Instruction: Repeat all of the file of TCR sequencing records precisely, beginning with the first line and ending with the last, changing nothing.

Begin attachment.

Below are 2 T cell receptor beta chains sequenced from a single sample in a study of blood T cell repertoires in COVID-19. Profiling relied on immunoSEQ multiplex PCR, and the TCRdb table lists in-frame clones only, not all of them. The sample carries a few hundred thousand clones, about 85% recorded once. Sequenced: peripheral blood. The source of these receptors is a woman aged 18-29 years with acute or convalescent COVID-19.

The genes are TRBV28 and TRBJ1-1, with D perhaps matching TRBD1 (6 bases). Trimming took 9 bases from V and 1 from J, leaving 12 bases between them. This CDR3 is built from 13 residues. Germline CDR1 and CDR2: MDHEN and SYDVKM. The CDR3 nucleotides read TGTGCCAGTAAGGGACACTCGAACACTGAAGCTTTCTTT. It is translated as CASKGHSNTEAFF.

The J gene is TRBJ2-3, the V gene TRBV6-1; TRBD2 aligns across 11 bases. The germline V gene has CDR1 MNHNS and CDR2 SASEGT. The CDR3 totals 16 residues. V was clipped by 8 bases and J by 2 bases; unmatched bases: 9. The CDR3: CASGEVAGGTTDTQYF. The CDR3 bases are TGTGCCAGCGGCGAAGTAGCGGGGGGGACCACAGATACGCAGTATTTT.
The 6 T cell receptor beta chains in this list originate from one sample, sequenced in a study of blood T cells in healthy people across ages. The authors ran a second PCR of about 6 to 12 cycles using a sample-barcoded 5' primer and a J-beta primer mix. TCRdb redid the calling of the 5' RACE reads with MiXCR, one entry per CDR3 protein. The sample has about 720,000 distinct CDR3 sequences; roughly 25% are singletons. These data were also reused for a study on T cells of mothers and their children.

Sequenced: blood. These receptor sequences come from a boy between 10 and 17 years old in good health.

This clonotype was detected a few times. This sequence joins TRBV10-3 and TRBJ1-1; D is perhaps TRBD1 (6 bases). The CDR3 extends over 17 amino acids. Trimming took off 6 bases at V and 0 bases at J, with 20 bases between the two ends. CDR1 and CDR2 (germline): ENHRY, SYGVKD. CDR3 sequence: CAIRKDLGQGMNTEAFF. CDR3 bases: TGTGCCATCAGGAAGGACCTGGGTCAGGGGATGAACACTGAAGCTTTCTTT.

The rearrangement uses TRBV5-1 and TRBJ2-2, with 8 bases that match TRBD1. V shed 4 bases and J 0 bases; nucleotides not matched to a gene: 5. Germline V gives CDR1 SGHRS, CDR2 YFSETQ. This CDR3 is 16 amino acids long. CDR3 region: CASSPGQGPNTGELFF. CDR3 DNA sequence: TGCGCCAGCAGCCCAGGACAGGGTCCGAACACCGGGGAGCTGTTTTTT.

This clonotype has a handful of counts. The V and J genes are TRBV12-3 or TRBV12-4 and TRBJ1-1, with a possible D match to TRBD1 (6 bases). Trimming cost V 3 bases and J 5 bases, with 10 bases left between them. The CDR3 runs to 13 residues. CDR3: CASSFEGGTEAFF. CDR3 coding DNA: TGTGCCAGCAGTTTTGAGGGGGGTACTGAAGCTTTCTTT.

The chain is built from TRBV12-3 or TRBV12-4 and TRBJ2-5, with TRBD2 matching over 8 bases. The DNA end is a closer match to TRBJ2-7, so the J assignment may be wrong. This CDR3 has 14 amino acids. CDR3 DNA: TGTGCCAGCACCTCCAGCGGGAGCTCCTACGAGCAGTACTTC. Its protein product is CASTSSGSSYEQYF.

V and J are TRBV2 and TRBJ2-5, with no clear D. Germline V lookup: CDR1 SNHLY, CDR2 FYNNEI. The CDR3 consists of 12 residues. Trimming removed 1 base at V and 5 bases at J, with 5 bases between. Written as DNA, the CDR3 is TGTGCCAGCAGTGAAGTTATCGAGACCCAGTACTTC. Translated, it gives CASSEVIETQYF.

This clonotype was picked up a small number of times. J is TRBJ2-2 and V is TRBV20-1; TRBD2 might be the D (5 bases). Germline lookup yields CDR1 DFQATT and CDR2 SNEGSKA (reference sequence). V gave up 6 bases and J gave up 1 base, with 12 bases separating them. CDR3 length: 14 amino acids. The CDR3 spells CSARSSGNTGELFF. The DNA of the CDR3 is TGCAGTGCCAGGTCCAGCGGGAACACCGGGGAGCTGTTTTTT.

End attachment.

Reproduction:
Below are 2 T cell receptor beta chains sequenced from a single sample in a study of blood T cell repertoires in COVID-19. Profiling relied on immunoSEQ multiplex PCR, and the TCRdb table lists in-frame clones only, not all of them. The sample carries a few hundred thousand clones, about 85% recorded once. Sequenced: peripheral blood. The source of these receptors is a woman aged 18-29 years with acute or convalescent COVID-19.

The genes are TRBV28 and TRBJ1-1, with D perhaps matching TRBD1 (6 bases). Trimming took 9 bases from V and 1 from J, leaving 12 bases between them. This CDR3 is built from 13 residues. Germline CDR1 and CDR2: MDHEN and SYDVKM. The CDR3 nucleotides read TGTGCCAGTAAGGGACACTCGAACACTGAAGCTTTCTTT. It is translated as CASKGHSNTEAFF.

The J gene is TRBJ2-3, the V gene TRBV6-1; TRBD2 aligns across 11 bases. The germline V gene has CDR1 MNHNS and CDR2 SASEGT. The CDR3 totals 16 residues. V was clipped by 8 bases and J by 2 bases; unmatched bases: 9. The CDR3: CASGEVAGGTTDTQYF. The CDR3 bases are TGTGCCAGCGGCGAAGTAGCGGGGGGGACCACAGATACGCAGTATTTT.
The 6 T cell receptor beta chains in this list originate from one sample, sequenced in a study of blood T cells in healthy people across ages. The authors ran a second PCR of about 6 to 12 cycles using a sample-barcoded 5' primer and a J-beta primer mix. TCRdb redid the calling of the 5' RACE reads with MiXCR, one entry per CDR3 protein. The sample has about 720,000 distinct CDR3 sequences; roughly 25% are singletons. These data were also reused for a study on T cells of mothers and their children.

Sequenced: blood. These receptor sequences come from a boy between 10 and 17 years old in good health.

This clonotype was detected a few times. This sequence joins TRBV10-3 and TRBJ1-1; D is perhaps TRBD1 (6 bases). The CDR3 extends over 17 amino acids. Trimming took off 6 bases at V and 0 bases at J, with 20 bases between the two ends. CDR1 and CDR2 (germline): ENHRY, SYGVKD. CDR3 sequence: CAIRKDLGQGMNTEAFF. CDR3 bases: TGTGCCATCAGGAAGGACCTGGGTCAGGGGATGAACACTGAAGCTTTCTTT.

The rearrangement uses TRBV5-1 and TRBJ2-2, with 8 bases that match TRBD1. V shed 4 bases and J 0 bases; nucleotides not matched to a gene: 5. Germline V gives CDR1 SGHRS, CDR2 YFSETQ. This CDR3 is 16 amino acids long. CDR3 region: CASSPGQGPNTGELFF. CDR3 DNA sequence: TGCGCCAGCAGCCCAGGACAGGGTCCGAACACCGGGGAGCTGTTTTTT.

This clonotype has a handful of counts. The V and J genes are TRBV12-3 or TRBV12-4 and TRBJ1-1, with a possible D match to TRBD1 (6 bases). Trimming cost V 3 bases and J 5 bases, with 10 bases left between them. The CDR3 runs to 13 residues. CDR3: CASSFEGGTEAFF. CDR3 coding DNA: TGTGCCAGCAGTTTTGAGGGGGGTACTGAAGCTTTCTTT.

The chain is built from TRBV12-3 or TRBV12-4 and TRBJ2-5, with TRBD2 matching over 8 bases. The DNA end is a closer match to TRBJ2-7, so the J assignment may be wrong. This CDR3 has 14 amino acids. CDR3 DNA: TGTGCCAGCACCTCCAGCGGGAGCTCCTACGAGCAGTACTTC. Its protein product is CASTSSGSSYEQYF.

V and J are TRBV2 and TRBJ2-5, with no clear D. Germline V lookup: CDR1 SNHLY, CDR2 FYNNEI. The CDR3 consists of 12 residues. Trimming removed 1 base at V and 5 bases at J, with 5 bases between. Written as DNA, the CDR3 is TGTGCCAGCAGTGAAGTTATCGAGACCCAGTACTTC. Translated, it gives CASSEVIETQYF.

This clonotype was picked up a small number of times. J is TRBJ2-2 and V is TRBV20-1; TRBD2 might be the D (5 bases). Germline lookup yields CDR1 DFQATT and CDR2 SNEGSKA (reference sequence). V gave up 6 bases and J gave up 1 base, with 12 bases separating them. CDR3 length: 14 amino acids. The CDR3 spells CSARSSGNTGELFF. The DNA of the CDR3 is TGCAGTGCCAGGTCCAGCGGGAACACCGGGGAGCTGTTTTTT.